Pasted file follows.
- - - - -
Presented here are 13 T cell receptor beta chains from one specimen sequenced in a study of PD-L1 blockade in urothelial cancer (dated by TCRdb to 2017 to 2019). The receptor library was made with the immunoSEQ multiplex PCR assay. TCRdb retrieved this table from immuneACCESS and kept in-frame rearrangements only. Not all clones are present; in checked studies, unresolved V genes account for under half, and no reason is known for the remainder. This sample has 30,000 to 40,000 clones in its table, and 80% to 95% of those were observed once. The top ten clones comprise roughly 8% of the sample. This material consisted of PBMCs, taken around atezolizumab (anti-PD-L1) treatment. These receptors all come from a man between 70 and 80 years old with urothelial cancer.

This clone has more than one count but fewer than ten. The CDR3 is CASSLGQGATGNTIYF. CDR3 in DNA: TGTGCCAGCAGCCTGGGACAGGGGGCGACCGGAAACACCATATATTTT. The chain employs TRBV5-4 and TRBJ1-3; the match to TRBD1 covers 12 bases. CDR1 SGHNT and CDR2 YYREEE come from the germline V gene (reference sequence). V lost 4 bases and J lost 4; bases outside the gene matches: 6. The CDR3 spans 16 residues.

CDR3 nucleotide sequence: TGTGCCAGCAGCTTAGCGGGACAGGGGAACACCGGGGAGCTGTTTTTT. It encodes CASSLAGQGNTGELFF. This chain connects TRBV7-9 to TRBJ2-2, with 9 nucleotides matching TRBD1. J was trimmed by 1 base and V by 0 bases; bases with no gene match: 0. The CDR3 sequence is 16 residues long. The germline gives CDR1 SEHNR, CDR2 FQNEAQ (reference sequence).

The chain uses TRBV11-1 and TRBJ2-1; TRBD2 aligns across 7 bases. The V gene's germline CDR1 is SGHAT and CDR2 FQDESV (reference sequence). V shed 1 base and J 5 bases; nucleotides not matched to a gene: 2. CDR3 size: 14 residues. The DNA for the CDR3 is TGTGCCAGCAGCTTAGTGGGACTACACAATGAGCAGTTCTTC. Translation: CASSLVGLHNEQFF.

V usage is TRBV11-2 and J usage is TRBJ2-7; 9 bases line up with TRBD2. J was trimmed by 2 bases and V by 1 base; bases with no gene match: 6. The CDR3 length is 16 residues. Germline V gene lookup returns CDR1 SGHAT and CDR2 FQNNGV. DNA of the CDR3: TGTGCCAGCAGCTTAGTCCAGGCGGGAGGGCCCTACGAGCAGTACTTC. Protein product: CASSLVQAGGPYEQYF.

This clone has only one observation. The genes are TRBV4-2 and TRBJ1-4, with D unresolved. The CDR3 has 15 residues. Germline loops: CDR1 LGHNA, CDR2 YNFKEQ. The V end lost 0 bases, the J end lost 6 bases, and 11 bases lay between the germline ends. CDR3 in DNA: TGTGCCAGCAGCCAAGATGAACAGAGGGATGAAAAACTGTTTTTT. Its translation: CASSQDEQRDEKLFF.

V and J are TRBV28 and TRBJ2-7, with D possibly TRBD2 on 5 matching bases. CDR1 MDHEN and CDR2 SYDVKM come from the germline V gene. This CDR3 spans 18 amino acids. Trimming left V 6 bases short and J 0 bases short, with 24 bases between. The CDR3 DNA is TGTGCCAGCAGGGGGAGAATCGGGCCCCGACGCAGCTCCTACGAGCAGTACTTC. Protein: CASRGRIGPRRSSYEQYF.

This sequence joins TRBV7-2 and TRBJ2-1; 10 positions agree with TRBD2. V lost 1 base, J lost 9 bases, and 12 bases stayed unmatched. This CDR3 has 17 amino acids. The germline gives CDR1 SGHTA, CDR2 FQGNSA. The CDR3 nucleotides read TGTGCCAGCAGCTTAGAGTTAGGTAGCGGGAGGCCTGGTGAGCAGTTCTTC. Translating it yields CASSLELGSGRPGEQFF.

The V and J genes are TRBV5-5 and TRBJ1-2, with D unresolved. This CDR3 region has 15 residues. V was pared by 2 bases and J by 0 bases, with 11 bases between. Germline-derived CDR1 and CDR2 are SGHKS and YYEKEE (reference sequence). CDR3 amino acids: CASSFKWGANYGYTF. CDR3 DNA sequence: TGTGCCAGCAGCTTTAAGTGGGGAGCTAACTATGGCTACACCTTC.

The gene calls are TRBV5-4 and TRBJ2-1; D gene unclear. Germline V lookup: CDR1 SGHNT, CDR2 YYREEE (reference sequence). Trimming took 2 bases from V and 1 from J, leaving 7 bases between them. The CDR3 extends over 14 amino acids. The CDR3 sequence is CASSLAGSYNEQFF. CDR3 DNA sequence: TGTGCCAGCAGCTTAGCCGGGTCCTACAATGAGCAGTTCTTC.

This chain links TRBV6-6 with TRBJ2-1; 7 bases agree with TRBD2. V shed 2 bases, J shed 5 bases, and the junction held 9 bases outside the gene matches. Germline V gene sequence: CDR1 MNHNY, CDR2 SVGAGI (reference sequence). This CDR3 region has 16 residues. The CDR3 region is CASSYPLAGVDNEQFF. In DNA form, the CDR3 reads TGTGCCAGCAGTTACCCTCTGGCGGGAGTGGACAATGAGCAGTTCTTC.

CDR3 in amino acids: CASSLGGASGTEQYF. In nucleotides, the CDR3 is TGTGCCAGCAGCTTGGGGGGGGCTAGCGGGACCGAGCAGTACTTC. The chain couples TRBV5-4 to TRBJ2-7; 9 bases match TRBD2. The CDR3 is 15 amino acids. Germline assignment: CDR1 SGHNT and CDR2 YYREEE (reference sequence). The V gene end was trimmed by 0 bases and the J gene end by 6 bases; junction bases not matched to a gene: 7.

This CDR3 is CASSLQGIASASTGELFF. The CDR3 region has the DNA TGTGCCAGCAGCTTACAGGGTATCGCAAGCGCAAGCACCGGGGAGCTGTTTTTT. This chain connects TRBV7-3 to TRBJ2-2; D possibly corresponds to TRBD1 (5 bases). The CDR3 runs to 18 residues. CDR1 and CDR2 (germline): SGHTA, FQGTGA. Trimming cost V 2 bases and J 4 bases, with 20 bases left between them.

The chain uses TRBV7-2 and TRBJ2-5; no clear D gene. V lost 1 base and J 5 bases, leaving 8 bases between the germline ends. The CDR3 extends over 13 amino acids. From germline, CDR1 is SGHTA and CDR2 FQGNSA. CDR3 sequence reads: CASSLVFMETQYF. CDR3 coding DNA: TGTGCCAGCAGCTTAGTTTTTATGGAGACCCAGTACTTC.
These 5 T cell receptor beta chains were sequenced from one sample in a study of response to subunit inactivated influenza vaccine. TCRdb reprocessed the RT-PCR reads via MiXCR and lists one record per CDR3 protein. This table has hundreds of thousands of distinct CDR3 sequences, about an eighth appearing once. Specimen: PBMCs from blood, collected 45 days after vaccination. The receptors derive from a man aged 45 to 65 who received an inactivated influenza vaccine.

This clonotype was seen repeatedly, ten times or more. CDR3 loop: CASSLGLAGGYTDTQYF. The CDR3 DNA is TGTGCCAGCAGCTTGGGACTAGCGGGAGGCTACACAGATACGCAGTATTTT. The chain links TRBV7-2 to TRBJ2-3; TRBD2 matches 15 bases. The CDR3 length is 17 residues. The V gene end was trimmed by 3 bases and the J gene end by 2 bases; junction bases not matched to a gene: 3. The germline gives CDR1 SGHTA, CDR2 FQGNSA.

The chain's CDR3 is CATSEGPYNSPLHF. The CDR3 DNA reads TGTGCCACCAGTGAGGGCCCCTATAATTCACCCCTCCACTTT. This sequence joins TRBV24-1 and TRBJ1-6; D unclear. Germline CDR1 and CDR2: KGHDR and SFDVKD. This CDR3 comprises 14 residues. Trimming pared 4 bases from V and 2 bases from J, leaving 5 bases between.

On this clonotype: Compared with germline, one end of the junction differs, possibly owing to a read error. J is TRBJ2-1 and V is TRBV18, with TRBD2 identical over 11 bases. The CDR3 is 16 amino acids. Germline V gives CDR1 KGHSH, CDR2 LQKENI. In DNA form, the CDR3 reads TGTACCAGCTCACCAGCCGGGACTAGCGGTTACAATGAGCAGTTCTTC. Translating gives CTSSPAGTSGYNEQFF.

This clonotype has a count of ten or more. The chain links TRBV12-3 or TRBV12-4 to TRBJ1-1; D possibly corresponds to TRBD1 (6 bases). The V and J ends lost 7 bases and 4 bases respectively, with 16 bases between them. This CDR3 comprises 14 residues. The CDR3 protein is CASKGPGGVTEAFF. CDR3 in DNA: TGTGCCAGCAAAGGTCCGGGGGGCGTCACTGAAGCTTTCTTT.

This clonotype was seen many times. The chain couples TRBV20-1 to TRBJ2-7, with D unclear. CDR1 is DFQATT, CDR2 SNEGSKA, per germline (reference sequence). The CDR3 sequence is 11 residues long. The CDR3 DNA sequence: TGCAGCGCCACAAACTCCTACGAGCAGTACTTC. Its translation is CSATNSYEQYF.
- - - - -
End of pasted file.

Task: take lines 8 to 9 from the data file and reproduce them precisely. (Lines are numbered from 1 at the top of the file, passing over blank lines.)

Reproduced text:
This sequence joins TRBV7-2 and TRBJ2-1; 10 positions agree with TRBD2. V lost 1 base, J lost 9 bases, and 12 bases stayed unmatched. This CDR3 has 17 amino acids. The germline gives CDR1 SGHTA, CDR2 FQGNSA. The CDR3 nucleotides read TGTGCCAGCAGCTTAGAGTTAGGTAGCGGGAGGCCTGGTGAGCAGTTCTTC. Translating it yields CASSLELGSGRPGEQFF.

The V and J genes are TRBV5-5 and TRBJ1-2, with D unresolved. This CDR3 region has 15 residues. V was pared by 2 bases and J by 0 bases, with 11 bases between. Germline-derived CDR1 and CDR2 are SGHKS and YYEKEE (reference sequence). CDR3 amino acids: CASSFKWGANYGYTF. CDR3 DNA sequence: TGTGCCAGCAGCTTTAAGTGGGGAGCTAACTATGGCTACACCTTC.